My kitchen has seen a number of changes during the pandemic, or trends. Some will stick, others must be cut like so much overgrown, shaggy hair: severely. For instance, my exploration of white breads, with nutritional value of C-minus, has come to an end. But these additions I see sticking around through 2021 and even past the pandemic. As with the deep dive into wyt brd, my discovery of these tools came through cooking and recipe testing. I bought each tool to make a specific task easier, or to produce a better outcome. And to my surprise, they work. Ooh do they work well.
I bought because of one chef’s recommendation alone. Back in 2018, Cook’s Country published a real winner of a dish in this one from Lawman Johnson: pasta e fagiole. The real secret is that this excellent recipe includes a whole can of cannellini beans, and a can of beans pureed with water as a magical thickener. But the bench scraper is the tool that makes the delivery of all the chopped veggies to the pot an absolute breeze. Chef Johnson underscored the bench scraper as one of the more essential tools of his recipe, and after one time making his soup, I got the bench scraper. Now it’s fun to chop the veg, and a breeze to transfer.
I never loved messing with our food processor, and I also hated transferring hot soup I wanted to puree to our Ninja blender. The soup was mushroom. Since I mostly used the Ninja for making smoothies or frozen drinks, the addition of hot, buttery, braised mushrooms and sauteed onions forced me to clean the thing twice before mixing smoothies again. So I said, let’s leave the Ninja out of the soup game and introduce this sexy immersion blender into our lives, baby. The immersion blender I got is powerful. So much so that it can create a majestic tornado of soup that makes me want to try to lift my blender, melded as one with my cast iron stock pot, able to lift it over my head and shake it in triumph, not a drop of soup spilled. This of course I do not do. I just blend my soups, be they butternut, mushroom, or bean, into the smoothest texture imaginable. I highly recommend an immersion blender for smooth, velvety, incredibly sexy soups.
Feel the danger. Buy a box grater. Danger! Watch yourself! Danger! Show them what you’re working with (it’s a box grater)! Maybe one day I’ll be chef-y enough to own a mandoline and use it safely, but for now, I’m happy to risk my manicure on the super-attractive box grater I bought, mostly to help me with the coleslaw phase of our 2020 pandemic. If you’re wondering, yes, the coleslaw phase closely accompanied the whyte bread phase. I needed slaw to accompany burgers n fries, fish n chips, and to top hot dogs. There were mayo-based slaws, lemon poppyseed slaws, vinegar-seasoned slaws, slaws with ginger-sesame dressings. All these slaws had carrots grated in them. Cabbage is cheap as hell and lasts in the fridge for a while. Carrots sing the same song. And I have found that I prefer my slaw to be grated, not sliced. Many Even sliced with super cool, extremely sexy steel knives. And I learned the hard way which side of the grater works best: the one that looks like a slot. This is the slot that will “shave” fennel for you too, which is chef-y as hell and as versatile as cabbage, if you try. And I’ve also learned that it’s not worth it to try and grate ginger or garlic with the big old box grater, as sexy as it is. That’s a better job for the next tool on the list.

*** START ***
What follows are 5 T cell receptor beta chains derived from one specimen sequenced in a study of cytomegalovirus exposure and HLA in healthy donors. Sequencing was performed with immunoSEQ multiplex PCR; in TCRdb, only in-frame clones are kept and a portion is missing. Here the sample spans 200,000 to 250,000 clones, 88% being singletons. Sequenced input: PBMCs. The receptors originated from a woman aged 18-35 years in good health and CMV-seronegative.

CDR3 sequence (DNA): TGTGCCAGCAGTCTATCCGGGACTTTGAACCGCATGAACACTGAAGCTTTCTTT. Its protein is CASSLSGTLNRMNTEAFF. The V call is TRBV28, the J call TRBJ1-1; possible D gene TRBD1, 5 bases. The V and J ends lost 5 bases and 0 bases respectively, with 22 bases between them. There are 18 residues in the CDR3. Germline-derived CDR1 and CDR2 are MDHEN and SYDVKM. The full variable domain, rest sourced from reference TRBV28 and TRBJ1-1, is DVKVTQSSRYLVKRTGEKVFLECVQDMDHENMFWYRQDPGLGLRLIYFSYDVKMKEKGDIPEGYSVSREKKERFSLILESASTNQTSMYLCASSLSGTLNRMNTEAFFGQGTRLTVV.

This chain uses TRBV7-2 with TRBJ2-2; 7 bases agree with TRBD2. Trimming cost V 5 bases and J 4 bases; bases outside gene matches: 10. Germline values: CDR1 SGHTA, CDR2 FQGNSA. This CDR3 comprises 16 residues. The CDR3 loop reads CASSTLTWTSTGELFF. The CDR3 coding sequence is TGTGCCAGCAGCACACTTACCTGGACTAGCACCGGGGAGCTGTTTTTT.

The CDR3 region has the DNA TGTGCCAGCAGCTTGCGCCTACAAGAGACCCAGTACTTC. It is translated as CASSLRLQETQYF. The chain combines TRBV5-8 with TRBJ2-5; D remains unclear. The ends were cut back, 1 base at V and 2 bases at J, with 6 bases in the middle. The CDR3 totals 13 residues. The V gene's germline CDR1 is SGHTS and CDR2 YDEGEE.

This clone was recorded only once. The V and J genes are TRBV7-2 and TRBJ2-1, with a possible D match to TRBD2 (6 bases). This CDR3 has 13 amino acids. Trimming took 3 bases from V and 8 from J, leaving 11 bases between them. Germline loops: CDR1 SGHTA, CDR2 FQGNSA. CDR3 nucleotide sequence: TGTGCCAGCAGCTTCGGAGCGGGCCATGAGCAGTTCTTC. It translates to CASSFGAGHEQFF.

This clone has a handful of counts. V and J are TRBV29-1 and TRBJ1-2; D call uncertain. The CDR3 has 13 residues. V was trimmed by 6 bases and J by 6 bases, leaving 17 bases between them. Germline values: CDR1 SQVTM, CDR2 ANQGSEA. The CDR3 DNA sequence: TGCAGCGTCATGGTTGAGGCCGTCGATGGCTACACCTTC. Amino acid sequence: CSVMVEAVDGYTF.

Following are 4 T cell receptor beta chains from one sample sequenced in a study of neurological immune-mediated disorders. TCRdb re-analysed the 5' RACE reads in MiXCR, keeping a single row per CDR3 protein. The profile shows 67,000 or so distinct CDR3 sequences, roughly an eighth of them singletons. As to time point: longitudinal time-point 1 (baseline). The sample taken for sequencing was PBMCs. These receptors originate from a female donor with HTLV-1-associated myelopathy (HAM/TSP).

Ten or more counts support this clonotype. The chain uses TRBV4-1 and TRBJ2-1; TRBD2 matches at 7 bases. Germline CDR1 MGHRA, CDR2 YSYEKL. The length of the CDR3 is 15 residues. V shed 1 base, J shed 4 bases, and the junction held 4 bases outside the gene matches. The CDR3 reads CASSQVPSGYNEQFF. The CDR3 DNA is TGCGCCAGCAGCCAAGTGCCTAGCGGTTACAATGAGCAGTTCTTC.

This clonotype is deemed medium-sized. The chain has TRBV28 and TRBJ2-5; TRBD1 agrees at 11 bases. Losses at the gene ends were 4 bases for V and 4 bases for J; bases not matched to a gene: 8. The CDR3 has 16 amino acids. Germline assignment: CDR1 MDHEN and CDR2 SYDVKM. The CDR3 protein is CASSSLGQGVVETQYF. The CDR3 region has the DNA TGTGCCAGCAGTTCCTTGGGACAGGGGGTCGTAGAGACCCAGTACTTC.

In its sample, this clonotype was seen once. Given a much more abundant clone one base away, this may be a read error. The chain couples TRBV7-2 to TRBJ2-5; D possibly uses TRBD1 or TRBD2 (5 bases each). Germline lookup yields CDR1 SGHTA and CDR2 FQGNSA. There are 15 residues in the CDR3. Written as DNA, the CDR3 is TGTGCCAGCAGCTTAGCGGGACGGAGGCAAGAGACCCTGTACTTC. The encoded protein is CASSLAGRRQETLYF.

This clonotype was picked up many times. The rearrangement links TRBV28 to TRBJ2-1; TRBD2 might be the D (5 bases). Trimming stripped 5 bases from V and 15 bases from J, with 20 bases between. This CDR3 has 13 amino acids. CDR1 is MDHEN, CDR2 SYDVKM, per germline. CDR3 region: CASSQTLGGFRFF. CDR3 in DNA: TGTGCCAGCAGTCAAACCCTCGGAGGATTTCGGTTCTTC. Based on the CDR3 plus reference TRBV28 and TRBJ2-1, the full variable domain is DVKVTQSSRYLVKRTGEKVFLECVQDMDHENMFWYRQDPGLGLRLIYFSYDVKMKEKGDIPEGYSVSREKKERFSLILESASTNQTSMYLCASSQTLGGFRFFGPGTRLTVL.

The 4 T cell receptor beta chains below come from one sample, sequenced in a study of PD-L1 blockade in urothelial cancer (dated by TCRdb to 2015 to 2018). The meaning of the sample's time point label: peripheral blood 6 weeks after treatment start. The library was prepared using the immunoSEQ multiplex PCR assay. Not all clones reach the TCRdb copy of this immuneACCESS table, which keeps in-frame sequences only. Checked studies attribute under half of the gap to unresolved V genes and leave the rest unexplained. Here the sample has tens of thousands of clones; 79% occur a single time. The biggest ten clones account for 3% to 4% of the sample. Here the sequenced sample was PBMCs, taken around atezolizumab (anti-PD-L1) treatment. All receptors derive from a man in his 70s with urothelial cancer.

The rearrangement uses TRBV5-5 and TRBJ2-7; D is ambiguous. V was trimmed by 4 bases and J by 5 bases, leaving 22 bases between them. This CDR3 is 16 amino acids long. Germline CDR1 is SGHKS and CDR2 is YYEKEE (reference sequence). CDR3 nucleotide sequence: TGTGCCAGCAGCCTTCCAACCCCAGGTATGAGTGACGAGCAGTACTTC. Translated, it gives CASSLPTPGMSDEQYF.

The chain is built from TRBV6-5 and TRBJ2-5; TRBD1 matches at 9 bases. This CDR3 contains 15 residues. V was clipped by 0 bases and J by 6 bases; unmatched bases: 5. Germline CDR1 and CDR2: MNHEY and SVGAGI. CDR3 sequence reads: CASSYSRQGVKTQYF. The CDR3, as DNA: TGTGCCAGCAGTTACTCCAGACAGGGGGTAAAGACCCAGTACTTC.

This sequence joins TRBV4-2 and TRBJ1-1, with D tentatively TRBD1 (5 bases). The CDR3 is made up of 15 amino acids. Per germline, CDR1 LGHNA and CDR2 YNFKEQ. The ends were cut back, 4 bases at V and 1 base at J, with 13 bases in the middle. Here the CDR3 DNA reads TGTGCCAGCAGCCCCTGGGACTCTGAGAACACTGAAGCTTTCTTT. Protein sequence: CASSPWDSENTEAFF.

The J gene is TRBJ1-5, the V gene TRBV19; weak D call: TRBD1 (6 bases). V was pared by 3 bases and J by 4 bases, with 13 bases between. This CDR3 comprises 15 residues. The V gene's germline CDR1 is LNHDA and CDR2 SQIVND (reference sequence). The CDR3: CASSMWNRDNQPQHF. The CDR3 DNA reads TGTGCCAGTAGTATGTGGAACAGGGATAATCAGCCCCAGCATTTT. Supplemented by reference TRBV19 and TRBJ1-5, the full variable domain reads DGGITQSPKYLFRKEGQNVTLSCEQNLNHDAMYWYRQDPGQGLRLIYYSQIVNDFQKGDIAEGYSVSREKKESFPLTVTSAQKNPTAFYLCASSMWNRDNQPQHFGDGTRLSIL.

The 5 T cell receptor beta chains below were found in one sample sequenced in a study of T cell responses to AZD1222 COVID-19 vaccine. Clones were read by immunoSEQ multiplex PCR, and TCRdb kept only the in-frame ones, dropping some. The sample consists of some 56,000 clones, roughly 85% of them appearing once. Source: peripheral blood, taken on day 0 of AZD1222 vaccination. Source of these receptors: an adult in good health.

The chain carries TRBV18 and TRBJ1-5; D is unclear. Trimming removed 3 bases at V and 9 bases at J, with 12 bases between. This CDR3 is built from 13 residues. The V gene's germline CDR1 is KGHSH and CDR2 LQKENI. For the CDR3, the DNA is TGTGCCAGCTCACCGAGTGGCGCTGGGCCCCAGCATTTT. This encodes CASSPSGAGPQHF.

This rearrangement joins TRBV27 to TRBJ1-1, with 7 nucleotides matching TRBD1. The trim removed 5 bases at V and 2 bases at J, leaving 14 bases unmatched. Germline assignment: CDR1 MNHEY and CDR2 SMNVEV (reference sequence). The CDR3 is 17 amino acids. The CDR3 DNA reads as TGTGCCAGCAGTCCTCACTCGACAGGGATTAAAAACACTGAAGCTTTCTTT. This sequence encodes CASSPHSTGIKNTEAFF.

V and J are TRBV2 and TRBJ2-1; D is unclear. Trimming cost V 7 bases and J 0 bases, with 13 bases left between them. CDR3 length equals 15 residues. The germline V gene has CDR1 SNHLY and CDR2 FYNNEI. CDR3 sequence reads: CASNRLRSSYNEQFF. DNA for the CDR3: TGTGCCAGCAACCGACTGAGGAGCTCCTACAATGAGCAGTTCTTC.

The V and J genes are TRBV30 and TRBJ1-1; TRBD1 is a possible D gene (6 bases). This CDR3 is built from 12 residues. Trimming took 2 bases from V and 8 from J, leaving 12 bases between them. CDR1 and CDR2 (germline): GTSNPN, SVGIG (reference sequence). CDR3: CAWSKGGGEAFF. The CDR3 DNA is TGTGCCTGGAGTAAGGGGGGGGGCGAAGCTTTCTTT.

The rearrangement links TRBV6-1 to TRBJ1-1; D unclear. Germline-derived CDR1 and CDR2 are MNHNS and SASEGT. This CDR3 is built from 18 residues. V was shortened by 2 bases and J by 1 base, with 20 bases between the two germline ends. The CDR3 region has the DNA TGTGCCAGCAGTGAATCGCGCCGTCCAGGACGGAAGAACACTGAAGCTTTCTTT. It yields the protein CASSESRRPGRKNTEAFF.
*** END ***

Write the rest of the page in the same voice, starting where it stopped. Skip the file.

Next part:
I always wanted to zest lemons or shave chocolate over things with a sexy-ass rasp, like all the TV chefs do. And as I carefully sliced off the tip of my fingernail as a tried to get ginger out of my box grater, I remembered: Many rasps come with a teeny, sexy brush to clean it. So I got the rasp that comes with the little old brush, and a plastic guard so I’ll never reach into the drawer and remove my fingerprints. Teeny perfect cleaning brush aside, the rasp is the best tool for grating cheese, garlic, ginger, and after a good wash, chocolate.
I feel slightly like I watched too much Nigella and Jaime Oliver not to buy an electric kettle. Though boiling water for pasta or ramen is always enjoyable, there is something extremely satisfying about plugging the kettle in, hearing its cyclonic roar, and having cooking water in a minute. And I already keep a cast-iron skillet on the stove, so this lives on the counter.
Paring knife/set of three knives
These knives were a gift for our 11th wedding anniversary. The traditional gift is steel. And we realized that of all the knives we have, our favorite, the sharpest, the one that has held an edge the most, is from Ikea. So I looked and saw this sexy knife set, and wham, though the magic of gifting, it arrived at our house, carefully packed and shipped from an Ikea in Arizona. I really wanted a paring knife with which to make this very attractive salad from The Takeout, plus I didn’t own one before. So this set is not only attractive and functional, like Batman’s plane, it brought something into my life that was missing. Thanks, Ikea.